Country Water Actions

Country water actions are stories that showcase water reforms undertaken by individuals, communities, organizations, and governments in Asia-Pacific countries and elsewhere.

Thailand: Empowering People - One River Basin at a Time
September 2004

THAILAND: A REGIONAL LEADER IN WATER RESOURCE MANAGEMENT Water has always been an important part of life in Thailand. River festivals allow people to pay homage to the waterways they use daily, and important celebrations feature water as a key element. “Water and Thai people are very closely related,” said Dr. Apichart Anukulamrphai, President of the Water Resources Association in Thailand. “Thailand has established itself as a leader in pioneering a participatory approach to water resource management in river basins,” said Wouter Lincklaen Arriens, ADB’s Lead Water Resources Specialist. “Thailand’s water policy and procedures offer a useful example for other countries in the region.” Thailand’s leadership in water management comes after centuries of involvement with the issue. Historically, Thai people have settled along rivers, according to Dr. Apichart. From the 13th to the 19th centuries, water was managed simply by moving people closer to or further away from water sources as was needed. People moved out of flood plains and moved into areas well suited for agriculture. “Most of the early water management effort was canal digging (for example, the Rangsit canal network north of Bangkok) and water regulation for agriculture and transportation,” the study noted. “As the population increased, the later efforts concentrated on building reservoirs and expanding irrigation areas,” the report stated. "During this period, water was still so plentiful that wastewater was sufficiently diluted and hence was not perceived as an issue. Irrigation and drainage were the main components of management." START OF SOMETHING BIG In the early 20th century, few government agencies were involved in water management in Thailand. Principally, the task was left to the Royal Irrigation Department and the Electricity Generating Authority of Thailand.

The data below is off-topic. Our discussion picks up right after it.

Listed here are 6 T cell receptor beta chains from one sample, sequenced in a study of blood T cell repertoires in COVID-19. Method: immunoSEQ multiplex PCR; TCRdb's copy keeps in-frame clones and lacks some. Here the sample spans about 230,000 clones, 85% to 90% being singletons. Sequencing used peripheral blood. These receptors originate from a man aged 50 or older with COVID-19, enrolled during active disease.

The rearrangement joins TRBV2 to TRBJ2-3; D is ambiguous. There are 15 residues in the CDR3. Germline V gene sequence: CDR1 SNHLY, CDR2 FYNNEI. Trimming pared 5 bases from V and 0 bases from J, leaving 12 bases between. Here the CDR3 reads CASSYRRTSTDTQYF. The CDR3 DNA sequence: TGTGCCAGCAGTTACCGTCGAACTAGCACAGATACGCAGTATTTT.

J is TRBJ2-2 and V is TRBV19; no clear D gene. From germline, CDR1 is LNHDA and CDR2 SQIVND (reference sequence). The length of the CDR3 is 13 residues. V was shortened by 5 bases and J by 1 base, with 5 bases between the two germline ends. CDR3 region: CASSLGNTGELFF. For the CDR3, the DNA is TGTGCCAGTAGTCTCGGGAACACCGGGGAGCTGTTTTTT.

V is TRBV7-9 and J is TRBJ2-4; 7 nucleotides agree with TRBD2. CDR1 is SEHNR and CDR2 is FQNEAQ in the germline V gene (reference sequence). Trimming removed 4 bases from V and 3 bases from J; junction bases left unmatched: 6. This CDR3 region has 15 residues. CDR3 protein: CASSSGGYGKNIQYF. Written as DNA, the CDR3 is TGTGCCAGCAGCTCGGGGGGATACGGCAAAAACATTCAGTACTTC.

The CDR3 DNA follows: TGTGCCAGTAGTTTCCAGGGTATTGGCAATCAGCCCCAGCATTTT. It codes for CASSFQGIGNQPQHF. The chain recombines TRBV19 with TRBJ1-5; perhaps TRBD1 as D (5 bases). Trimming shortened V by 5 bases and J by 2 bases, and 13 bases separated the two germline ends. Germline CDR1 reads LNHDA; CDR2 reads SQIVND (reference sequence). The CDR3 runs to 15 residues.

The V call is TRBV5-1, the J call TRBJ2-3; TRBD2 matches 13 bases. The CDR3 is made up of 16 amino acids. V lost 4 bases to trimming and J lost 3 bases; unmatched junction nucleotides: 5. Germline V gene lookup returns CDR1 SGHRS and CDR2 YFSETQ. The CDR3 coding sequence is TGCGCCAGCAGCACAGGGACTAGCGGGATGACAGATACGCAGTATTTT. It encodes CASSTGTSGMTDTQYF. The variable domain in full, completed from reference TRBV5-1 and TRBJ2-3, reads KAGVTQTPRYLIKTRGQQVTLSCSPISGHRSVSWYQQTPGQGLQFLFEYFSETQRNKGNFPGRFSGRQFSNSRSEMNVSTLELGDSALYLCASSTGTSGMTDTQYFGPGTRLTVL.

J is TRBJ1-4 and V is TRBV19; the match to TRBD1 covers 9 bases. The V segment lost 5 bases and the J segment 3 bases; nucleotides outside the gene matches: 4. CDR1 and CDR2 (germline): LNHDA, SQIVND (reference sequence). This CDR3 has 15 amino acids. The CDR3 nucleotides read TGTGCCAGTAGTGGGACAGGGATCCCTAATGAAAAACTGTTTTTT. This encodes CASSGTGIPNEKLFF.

In the early phases of water management, canals were built not only for irrigation but also for transportation. The legacy of this vast manmade canal system can be seen throughout Thailand today. Despite modern mass transit systems, many people in Bangkok today still commute to work and school via canals that snake through the city and often bypass traffic jams. In the 1950s and 1960s, the country moved toward building large water management projects. In 1964, the Bhumibol Dam and hydropower plant was built across the Ping River in northern Thailand. The first hydropower dam in Thailand, and a prominent landmark today on the road between Bangkok and Chiang Mai, the vast structure is capable of storing over 13 million cubic meters of water. Other large projects came online during the 1960s and 1970s. EMPOWERING THE USERS - THINKING SMALL In the 1980s, a new phase was entered for water management in the country, according to Dr. Apichart. A greater emphasis was put on smaller irrigation projects. The government set up a small-scale water resource coordinating committee that for the first time established a procedure for asking villagers and sub-district leaders to make requests for water projects in their area. At first, there was significant resistance to this fledgling government decentralization process, according to Dr. Apichart, who helped to establish the committee. Under the program, villagers would propose a small project, such as a neighborhood pump, a small irrigation canal from a stream or a small reservoir. Villagers were encouraged to look first to projects that assisted with household water, second for backyard gardening, then for animals and fisheries, and lastly for agriculture because it is such a larger user of water. “We set good criteria to keep people from selfish usage of water and they learned,” recalled Apichart. Under the program, local villagers had to donate land for the project (so that projects would not be conceived purely out of desire to sell land to the government), and projects had to be completed in one year under a certain budget in order to discourage grandiose schemes.